I start by using the Line Tool, which is part of the Drawing toolbar.

      2Line tool

      I then draw my first line segment and then continue it with a new line segment where the other one stopped, and continue until I get back to where I started.


      Changing back to the normal pointer once the shape is complete allows you to then tinker with it a bit.


      The first task I do at this point is to send the Shape to the Back.


      I then change the colour using a transparency of 80%.


      and finish by rounding off the line corners.



      You can actually also use the same technique with the freehand drawing tool too.  Thanks to for the tutorial steps.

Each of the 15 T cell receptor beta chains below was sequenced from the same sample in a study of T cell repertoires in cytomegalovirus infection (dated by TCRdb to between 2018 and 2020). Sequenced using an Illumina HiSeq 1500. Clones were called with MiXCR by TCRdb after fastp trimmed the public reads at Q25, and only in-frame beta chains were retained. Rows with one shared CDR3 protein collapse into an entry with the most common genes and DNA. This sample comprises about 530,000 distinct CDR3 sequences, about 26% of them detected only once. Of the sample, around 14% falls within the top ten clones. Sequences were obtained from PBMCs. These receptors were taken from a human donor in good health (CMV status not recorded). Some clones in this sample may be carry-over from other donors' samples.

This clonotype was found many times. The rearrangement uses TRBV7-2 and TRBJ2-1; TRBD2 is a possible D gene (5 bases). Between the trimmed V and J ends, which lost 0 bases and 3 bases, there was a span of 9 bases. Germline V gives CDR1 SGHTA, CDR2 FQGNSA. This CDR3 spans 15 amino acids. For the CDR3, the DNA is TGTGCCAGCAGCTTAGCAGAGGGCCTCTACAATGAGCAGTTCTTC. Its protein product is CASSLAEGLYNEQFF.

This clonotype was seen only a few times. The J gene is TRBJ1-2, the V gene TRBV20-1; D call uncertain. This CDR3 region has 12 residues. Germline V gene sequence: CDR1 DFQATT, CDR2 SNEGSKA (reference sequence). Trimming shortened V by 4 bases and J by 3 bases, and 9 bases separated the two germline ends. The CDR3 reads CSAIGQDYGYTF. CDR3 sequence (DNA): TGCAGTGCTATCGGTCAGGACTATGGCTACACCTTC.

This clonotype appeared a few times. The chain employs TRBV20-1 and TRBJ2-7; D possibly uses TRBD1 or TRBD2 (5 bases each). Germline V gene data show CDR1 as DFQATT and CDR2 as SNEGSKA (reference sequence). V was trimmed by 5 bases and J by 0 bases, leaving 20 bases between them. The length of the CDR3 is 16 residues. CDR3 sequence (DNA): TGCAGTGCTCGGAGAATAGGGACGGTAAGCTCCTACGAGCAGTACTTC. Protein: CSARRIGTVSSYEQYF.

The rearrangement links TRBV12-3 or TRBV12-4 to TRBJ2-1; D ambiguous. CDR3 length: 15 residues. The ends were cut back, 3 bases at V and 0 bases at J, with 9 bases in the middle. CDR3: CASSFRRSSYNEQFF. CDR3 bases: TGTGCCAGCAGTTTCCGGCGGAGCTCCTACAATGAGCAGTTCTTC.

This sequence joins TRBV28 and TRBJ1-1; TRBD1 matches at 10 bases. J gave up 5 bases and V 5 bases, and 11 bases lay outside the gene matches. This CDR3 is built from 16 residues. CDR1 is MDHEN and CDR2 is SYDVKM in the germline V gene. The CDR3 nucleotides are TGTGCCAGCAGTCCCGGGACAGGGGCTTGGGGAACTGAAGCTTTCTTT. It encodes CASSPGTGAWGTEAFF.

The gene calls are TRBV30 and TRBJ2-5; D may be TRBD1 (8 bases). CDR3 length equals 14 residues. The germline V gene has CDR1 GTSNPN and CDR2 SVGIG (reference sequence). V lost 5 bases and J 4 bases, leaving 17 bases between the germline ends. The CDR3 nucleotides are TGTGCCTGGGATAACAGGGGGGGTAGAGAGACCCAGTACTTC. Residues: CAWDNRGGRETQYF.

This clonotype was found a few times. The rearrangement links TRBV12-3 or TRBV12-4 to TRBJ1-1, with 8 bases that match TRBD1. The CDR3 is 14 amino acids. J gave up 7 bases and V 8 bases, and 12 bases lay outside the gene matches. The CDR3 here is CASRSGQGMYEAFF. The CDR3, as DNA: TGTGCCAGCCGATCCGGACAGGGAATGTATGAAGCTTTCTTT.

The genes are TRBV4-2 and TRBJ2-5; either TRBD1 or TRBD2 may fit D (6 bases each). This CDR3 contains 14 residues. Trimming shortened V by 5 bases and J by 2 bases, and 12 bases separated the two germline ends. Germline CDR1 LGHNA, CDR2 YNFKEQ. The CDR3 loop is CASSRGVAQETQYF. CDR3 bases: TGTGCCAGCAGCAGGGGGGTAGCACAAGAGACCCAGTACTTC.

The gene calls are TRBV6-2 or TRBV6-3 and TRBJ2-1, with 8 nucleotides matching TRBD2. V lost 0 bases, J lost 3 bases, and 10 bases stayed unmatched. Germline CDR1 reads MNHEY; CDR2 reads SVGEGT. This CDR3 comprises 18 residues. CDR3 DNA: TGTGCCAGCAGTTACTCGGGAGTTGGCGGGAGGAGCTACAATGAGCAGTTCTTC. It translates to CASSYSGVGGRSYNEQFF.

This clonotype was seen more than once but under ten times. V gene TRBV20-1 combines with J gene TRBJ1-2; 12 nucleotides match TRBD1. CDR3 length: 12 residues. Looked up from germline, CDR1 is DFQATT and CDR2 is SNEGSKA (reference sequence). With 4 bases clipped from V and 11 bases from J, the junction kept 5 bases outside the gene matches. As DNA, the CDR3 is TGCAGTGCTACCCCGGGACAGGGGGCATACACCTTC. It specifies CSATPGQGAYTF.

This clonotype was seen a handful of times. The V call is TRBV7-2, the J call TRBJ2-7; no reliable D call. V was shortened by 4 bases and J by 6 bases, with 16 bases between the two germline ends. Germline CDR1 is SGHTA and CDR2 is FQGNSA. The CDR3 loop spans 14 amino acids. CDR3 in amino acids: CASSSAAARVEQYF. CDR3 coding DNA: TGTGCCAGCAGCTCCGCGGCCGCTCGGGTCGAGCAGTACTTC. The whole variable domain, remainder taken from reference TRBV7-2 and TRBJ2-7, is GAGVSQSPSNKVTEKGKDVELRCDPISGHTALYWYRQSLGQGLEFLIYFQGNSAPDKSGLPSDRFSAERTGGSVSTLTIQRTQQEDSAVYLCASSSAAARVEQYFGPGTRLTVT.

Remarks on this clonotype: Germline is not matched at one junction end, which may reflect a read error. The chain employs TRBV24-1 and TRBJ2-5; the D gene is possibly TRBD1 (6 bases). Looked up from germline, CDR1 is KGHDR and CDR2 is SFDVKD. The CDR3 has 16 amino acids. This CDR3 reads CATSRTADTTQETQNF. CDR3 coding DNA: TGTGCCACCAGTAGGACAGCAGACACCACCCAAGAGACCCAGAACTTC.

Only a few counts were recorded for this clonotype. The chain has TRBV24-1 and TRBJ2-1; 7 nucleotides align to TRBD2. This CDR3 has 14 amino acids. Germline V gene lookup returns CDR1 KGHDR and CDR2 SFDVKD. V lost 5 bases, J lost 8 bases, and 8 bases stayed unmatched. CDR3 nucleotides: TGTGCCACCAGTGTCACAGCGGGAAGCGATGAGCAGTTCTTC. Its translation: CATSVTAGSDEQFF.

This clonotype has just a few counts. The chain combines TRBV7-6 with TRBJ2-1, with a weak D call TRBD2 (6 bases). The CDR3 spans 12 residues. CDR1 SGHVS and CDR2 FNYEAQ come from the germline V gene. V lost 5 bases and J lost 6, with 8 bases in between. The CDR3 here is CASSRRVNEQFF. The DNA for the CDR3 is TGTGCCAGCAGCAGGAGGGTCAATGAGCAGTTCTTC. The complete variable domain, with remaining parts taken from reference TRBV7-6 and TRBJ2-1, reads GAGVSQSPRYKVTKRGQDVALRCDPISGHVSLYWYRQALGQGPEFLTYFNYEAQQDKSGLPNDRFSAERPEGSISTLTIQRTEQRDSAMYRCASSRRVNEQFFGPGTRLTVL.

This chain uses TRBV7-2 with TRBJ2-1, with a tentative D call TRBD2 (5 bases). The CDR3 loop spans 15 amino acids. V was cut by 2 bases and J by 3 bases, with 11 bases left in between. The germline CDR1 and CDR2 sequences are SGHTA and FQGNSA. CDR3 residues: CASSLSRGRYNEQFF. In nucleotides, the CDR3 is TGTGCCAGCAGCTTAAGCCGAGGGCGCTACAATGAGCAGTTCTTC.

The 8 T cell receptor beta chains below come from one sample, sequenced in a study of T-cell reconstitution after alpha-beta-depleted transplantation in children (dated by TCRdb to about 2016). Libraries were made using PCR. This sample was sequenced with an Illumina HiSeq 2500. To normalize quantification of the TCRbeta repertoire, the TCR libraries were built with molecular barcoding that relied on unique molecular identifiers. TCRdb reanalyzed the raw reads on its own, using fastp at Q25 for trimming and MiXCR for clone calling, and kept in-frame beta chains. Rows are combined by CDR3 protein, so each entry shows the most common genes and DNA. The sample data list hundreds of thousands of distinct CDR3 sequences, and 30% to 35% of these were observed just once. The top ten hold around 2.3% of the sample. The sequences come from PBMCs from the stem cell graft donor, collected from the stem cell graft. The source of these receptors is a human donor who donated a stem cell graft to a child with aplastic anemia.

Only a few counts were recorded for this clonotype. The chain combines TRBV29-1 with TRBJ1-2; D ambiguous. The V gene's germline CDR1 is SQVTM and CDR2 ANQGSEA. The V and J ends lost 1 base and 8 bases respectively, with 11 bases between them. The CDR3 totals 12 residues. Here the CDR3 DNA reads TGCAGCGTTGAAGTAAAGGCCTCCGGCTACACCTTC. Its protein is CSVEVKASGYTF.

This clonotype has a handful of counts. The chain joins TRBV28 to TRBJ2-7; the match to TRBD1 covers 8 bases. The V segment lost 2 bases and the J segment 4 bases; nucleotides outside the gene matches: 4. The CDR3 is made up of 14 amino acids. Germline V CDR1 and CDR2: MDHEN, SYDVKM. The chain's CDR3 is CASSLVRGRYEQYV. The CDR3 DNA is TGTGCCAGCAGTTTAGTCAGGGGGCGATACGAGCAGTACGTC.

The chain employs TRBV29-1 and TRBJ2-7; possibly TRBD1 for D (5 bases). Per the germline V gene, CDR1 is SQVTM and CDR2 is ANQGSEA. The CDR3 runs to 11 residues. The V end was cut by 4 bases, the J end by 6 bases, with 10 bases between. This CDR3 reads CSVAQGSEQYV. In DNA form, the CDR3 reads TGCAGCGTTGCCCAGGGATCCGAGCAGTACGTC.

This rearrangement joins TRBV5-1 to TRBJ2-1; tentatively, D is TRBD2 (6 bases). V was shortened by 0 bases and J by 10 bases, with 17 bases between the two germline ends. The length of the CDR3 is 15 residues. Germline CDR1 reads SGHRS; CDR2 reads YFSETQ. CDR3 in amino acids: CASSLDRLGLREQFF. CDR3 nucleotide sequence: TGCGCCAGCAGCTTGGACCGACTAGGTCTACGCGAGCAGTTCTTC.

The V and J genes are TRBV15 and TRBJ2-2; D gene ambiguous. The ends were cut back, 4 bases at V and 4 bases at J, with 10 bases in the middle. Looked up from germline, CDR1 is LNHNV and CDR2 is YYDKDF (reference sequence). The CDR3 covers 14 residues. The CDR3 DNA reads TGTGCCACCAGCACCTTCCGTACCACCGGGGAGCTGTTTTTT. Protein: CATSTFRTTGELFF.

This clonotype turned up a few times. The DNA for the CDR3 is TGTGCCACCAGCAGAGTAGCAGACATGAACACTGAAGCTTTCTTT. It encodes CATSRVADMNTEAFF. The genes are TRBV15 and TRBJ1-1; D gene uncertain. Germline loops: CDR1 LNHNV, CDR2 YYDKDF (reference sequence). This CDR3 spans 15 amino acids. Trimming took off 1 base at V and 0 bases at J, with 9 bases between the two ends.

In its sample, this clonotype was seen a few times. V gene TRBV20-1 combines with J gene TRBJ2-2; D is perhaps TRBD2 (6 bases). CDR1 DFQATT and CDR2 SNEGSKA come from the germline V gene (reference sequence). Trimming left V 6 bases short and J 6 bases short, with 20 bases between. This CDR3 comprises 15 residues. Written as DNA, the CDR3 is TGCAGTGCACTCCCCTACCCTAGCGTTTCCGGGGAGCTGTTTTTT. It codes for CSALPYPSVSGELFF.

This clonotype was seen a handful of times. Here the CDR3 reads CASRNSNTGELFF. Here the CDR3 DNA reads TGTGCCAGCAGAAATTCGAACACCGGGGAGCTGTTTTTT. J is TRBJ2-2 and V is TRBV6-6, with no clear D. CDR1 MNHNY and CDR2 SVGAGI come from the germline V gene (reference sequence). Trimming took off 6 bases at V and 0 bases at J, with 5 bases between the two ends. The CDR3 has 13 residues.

Friday, February 19, 2010

      Webstock – New Zealand’s Web Conference – Day 2

      I had a great day at Webstock on Day 1 and below is my synopsis of Day 2, which was also excellent. If you get the opportunity to attend Webstock, do it. Some of the key themes from the conference can be summarised as:

      • Build with love, use common reusable blocks, deploy quickly, deploy often, listen to explicit and implicit feedback from real users, understand what their needs are (not what they say they are), consider social and ethical impacts. Repeat.

      The Lean Startup

      Eric Ries (@ericries)

      • #leanstartup

      • Slides can be found at

      • Why build a startup?

        • Change the world

        • Build an organisation of lasting value

        • Make customers' lives better